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Bangor to Bethlehem
It’s the time of year for festivals again, and through the weekend of 16-18 April visitors to the old farm buildings of Neuadd Hendre, near Bangor in Gwynedd, could enjoy top Welsh bands, listen to the edgy and moving stand-up comedy of Ivor Dembina and eat fantastic Palestinian food, while camping in the spring sunshine with panoramic views across the Irish Sea. But this was a festival with a difference. It had an agenda – Palestine.
The Bangor to Bethlehem international festival was opened with a speech by veteran statesman and activist Tony Benn, who pulled in a large and varied audience for his clear and concise account of the history and political situation in Israel and Palestine.
In the two days that followed that history was illuminated by many informative and inspiring contributions.
Sessions were led by: Bob Williamson of the International Solidarity Movement; Karen Chalk of the Ecumenical Accompaniment Programme; Pennie Quinton of the Right to Education campaign; author and activist Rich Wiles, who gave an account of everyday life in the Aida refugee camp; and activist and writer Sharyn Lock, with frontline experience of Gaza.
Further comment on Gaza was provided during a lively panel discussion with Sharyn, Hebbe and journalists Sammah Hamib and Ahmed Najar. Former NUT president Mary Compton talked about monitoring the 2006 legislative elections in Palestine, and how the west advocates democracy in theory but rejects it when the result is not to its liking.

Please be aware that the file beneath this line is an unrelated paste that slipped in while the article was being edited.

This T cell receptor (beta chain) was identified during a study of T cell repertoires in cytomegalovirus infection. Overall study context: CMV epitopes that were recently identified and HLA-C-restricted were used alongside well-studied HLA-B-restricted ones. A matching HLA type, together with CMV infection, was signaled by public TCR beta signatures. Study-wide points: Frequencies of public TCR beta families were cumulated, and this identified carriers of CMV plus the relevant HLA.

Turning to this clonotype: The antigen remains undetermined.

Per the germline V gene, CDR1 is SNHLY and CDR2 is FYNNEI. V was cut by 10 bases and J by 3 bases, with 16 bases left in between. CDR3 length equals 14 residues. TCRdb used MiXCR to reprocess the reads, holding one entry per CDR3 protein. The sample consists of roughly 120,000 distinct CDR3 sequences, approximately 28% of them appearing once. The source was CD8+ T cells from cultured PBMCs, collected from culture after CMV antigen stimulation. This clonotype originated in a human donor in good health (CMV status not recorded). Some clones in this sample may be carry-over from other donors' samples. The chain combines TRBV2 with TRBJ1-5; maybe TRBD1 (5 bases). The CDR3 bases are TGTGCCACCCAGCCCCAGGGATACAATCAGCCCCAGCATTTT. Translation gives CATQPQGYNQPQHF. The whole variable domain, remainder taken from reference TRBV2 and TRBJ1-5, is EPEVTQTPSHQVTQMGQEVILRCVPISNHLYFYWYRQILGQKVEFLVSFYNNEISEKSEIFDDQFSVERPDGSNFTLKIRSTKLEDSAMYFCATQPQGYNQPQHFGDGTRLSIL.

Dr Ben Alofs examined Hamas and Fatah policy making, and the McCarthy-like crackdown on the peace movement in Israel. Dan Judelson of Jews for Justice for Palestinians gave a thoughtful analysis of Israeli-US relations and the boycott campaigns.
This forum was the idea of Steve Collings, who with other former Bangor University students established the Bustan Qaraaqa community permaculture project and international hostel near Bethlehem.
Steve joined forces with the Bangor and Ynys Môn Peace & Justice group to organise the event, which was sponsored by the Karibu foundation, CND Cymru, Unison, Cynefin y Werin and the Aberystwyth Peace & Justice Network.
The festival attracted visitors from as far away as London and Glasgow, and valuable contributions were made by Islamic communities from across North Wales and the English Northwest. Participants were in agreement that the chief aim of the international community should be to assist in the creation of a situation where Palestinians themselves could freely determine the nature of their future state.
In a public event at the Morlan Centre in Aberystwyth on 16 May, Aberystwyth Palestine Solidarity Campaign marked “Al Nakba” (The Catastrophe) of 1948-49, where 13,000 Palestinians were killed and 750,000 driven from their homes by Israeli forces.
The Bustan Qaraaqa permaculture project is in urgent need of your financial support: Cheques to “Bustan Qaraaqa”, The Old School, Lydfords Lane, Gillingham, Dorset, SP8 4NJ.